Wednesday, January 31, 2018

Art Rejection

A good friend was asking about rejection as an artist when trying to get work in the industry. as a young artist it can be kind of devastating when the big guys call and things just don't  pan out.

Art is a very personal thing it is something we do alone in our little holes.The thing people do not understand  is that art is a piece of  the artist. All our time effort and thoughts made physical, our offspring.  When rejection happens it can hurt if you don't form a tough enough skin.

For all the experience I had It happened to me on (Batman) Detective Comics. For whatever reason DC felt I was not right after one issue and four covers of work. I will not lie I was pretty annoyed about the whole situation  and it affected work I did for another comic at the time.

But I feel we all need to go through that stuff to humble us and push ourselves to be even better. To toughen us up and to not give everything we have to the industry. Remember, The stage will always be there and if you get called up again you will have a better performance than the last. The great thing about this business is we get to do the same things over an over and do it better the next time.

A testament to that is the painting style I used for Detective Comics. I ended up using it for a special edition comic that came with the Batman: Arkham Knight video game and it eventually became the painting style of #AmoryWars the series I working on with  Rags Morales, Chondra Echert and Claudio Sanchez of Coheed and Cambria. Issue 10 just came out and we are  two  issues away from twelve. Not bad for a guy who wasn't right for Batman ;)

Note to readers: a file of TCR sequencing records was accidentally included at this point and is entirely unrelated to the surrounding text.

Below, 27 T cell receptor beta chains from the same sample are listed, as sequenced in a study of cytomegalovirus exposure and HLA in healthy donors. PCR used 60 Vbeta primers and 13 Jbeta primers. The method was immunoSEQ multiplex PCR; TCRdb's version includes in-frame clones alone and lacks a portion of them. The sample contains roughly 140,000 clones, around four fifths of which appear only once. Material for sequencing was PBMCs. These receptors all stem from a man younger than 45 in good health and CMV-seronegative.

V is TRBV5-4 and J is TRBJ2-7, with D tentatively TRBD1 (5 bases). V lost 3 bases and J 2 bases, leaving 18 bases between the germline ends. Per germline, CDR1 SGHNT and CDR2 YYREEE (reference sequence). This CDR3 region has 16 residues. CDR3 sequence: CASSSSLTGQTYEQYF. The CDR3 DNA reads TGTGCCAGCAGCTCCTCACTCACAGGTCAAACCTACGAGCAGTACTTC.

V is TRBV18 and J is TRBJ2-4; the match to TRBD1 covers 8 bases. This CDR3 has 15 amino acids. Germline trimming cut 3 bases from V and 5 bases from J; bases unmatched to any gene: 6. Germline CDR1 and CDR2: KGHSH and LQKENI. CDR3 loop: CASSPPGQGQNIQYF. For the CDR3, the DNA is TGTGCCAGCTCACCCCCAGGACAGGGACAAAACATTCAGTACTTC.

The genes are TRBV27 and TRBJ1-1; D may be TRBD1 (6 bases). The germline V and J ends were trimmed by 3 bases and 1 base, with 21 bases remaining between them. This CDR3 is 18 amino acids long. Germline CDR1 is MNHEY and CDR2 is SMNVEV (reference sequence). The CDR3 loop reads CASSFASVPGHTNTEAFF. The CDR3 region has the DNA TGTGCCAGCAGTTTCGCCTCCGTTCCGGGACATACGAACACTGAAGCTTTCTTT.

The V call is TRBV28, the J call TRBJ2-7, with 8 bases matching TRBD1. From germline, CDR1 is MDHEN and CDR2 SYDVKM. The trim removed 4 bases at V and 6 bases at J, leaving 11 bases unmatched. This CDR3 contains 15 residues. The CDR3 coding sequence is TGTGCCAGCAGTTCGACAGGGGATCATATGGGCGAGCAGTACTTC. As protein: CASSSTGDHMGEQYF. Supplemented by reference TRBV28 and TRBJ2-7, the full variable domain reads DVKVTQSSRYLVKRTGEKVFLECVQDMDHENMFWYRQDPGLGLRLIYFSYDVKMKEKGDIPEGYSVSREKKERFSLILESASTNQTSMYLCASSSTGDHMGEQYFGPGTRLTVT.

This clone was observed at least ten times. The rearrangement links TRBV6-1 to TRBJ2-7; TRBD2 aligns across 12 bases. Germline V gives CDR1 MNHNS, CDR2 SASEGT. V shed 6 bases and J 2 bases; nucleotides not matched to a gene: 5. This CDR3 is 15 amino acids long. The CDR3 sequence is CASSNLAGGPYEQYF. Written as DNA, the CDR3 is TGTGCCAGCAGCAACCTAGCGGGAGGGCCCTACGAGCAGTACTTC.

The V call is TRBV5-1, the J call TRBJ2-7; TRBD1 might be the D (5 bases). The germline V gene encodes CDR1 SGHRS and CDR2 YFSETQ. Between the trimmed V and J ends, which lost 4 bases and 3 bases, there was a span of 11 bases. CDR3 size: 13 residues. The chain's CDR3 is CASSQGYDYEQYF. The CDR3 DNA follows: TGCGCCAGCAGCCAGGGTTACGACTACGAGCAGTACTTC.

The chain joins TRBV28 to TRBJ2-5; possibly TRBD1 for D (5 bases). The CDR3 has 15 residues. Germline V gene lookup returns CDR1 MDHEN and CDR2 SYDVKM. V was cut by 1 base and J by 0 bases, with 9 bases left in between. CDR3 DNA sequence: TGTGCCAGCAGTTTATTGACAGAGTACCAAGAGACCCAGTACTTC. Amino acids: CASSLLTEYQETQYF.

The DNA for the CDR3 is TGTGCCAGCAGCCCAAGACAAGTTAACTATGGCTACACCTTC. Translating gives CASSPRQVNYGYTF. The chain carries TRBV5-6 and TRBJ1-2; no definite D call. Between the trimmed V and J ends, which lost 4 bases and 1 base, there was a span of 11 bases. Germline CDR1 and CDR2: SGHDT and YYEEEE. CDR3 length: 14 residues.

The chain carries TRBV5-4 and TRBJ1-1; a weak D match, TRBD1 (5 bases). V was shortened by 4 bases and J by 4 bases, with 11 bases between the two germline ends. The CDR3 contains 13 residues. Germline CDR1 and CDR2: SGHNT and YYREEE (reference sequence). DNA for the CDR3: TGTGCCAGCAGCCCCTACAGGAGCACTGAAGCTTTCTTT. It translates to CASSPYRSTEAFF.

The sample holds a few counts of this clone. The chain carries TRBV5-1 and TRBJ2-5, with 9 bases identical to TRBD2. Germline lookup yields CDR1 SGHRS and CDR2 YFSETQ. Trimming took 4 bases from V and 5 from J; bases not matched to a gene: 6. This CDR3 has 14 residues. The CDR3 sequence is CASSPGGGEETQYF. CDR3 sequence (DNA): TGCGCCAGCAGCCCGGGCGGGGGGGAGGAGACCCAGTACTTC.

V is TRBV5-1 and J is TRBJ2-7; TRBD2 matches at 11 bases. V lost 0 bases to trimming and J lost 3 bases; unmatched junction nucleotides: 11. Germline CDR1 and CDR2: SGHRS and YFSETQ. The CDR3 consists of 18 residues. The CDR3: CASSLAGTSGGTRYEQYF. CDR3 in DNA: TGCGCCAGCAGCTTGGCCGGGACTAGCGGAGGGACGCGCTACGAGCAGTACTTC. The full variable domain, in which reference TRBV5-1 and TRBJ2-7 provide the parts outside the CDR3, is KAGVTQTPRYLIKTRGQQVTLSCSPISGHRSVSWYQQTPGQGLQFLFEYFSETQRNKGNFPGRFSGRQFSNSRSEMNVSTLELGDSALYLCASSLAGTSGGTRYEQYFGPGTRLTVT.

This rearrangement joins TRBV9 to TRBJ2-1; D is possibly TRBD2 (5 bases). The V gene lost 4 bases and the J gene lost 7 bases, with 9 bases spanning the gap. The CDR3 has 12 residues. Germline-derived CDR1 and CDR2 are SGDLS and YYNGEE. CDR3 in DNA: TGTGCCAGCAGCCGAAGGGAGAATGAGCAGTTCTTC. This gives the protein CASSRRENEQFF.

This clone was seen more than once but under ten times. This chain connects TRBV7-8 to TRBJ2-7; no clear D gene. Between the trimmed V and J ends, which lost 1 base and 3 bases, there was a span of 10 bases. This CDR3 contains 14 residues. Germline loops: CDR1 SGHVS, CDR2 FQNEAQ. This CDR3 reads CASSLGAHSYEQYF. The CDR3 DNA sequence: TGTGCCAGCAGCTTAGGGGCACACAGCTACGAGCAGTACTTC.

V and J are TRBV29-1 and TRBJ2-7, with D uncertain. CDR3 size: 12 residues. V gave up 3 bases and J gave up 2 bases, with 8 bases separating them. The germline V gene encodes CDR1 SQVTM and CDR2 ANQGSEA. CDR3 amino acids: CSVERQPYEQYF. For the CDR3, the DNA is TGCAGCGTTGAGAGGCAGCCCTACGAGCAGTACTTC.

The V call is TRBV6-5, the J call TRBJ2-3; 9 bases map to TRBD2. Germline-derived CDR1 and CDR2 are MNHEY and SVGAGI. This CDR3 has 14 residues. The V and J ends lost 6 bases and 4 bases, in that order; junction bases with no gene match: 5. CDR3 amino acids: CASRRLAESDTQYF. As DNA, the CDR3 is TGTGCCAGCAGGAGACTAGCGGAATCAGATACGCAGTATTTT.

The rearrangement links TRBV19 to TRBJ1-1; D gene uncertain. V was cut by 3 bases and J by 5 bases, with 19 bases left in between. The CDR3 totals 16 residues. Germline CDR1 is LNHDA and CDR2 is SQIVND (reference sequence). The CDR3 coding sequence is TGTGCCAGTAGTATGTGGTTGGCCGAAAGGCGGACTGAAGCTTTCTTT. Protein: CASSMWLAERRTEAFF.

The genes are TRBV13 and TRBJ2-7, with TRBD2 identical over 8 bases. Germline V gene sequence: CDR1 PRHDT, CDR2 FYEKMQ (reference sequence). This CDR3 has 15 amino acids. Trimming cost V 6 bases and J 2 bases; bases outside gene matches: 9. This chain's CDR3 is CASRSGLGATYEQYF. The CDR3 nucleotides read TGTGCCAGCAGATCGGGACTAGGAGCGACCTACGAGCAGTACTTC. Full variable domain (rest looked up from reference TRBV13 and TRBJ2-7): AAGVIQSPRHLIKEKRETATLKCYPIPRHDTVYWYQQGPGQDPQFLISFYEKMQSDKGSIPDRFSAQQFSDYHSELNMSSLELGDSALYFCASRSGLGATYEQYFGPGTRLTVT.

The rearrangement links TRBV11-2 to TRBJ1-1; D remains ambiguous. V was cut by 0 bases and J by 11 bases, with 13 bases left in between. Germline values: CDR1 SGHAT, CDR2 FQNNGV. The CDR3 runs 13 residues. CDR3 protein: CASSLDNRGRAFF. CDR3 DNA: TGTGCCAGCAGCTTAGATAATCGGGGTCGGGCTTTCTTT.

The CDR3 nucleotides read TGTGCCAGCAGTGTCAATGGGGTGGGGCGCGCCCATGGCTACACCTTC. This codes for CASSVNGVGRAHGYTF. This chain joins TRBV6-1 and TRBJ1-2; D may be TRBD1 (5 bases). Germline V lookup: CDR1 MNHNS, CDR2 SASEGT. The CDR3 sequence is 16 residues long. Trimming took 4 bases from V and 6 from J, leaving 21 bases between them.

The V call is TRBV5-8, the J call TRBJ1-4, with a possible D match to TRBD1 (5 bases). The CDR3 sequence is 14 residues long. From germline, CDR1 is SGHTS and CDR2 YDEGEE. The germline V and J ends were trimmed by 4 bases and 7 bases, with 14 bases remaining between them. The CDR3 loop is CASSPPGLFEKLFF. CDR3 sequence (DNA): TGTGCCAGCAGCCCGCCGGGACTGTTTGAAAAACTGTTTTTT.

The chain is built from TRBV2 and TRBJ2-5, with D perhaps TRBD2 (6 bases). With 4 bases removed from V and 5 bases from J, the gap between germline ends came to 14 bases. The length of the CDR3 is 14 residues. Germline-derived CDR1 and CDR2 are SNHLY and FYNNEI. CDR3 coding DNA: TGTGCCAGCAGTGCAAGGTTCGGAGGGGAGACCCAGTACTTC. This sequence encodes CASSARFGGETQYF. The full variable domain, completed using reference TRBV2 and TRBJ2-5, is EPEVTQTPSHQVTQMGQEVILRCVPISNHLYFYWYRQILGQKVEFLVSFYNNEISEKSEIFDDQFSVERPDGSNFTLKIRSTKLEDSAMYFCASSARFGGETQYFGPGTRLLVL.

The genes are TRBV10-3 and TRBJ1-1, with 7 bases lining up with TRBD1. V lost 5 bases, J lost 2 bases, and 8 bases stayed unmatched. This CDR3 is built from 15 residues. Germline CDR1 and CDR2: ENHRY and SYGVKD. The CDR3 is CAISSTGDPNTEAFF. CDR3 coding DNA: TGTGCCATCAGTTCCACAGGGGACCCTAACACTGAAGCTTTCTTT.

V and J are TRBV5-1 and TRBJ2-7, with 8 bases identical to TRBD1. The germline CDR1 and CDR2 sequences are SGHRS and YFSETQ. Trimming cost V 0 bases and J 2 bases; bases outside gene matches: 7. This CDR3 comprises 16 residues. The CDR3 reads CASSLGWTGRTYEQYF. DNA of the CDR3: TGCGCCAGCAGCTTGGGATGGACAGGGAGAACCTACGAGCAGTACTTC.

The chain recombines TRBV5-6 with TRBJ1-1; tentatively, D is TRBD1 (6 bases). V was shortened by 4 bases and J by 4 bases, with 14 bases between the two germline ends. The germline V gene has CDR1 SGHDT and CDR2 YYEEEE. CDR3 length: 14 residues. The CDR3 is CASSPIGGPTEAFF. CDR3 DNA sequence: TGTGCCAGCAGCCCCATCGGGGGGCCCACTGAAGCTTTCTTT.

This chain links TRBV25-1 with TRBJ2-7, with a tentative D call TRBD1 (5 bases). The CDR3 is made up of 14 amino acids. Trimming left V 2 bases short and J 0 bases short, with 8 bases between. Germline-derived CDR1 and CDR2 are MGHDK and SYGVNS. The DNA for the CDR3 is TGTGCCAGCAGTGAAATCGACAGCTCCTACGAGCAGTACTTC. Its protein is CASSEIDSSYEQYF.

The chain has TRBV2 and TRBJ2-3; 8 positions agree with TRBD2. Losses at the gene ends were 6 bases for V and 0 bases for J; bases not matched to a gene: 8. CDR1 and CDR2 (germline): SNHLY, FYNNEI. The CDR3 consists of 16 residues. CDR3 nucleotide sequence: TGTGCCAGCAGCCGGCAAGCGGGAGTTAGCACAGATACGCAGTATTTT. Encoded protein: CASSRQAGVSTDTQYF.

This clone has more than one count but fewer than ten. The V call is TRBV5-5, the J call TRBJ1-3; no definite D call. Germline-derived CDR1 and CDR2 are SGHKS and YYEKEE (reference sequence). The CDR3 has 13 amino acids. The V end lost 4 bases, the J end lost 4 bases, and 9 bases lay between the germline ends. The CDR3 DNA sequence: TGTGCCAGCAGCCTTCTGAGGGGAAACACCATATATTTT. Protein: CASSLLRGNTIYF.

Saturday, January 13, 2018

Industry Standers

There is always that balance of just enough reality or believability in style when it comes to US comic books. For mainstream comics the interest in more stylized art comes in waves. It is usually guided by the general public. A lot of people think that just because something is realistic it is good and shun a lot of the more stylized “Quirky” artists.

Some folks have a misguided perception of what comics are "supposed" to look like based on what was established in the past.But when you look at comic work from other countries you notice a wide range of interesting styles and content beyond superheros.

There are definitely times where I have been told to make things less "Cartoony" and more "realistic" Though I think an artist should be able to adapt their art to get work. My thought about it all is you should be able to beef up an strip down you have depending on the needs of the industry. Look at what is out on the market and get a general feel for what they are looking for. If you look at a lot of the more wild artists when they started they weren't drawing that way. Look at Jack Kirby's stuff when he started. I bet if he went in with the style he had later in his life he wouldn't have gotten a job. So what you do is hold  back the wild style stuff and when you get established that is when you start to inject what you really have. You have to play the game before you can change the game. Playing the game can be a bitter pill but you do it to get in the door.

For comics I consider myself incredibly lucky that I got in on a project where the chains were off. I did everything I wanted to do which was the opposite of what it was like when I worked in animation.

My later career in comics has been kind of proving to the industry that I can do the established industry style with a little of my own flare and work my way back to that freedom I started with.
In a bigger sense that is what every professional artist is working towards. You pay your dues and grind the gears so that you can gain your freedom back like when you first started drawing and doing art.

Or......... you can just say "f@ck it" do s#it on your own and let the industry come to you. ha ha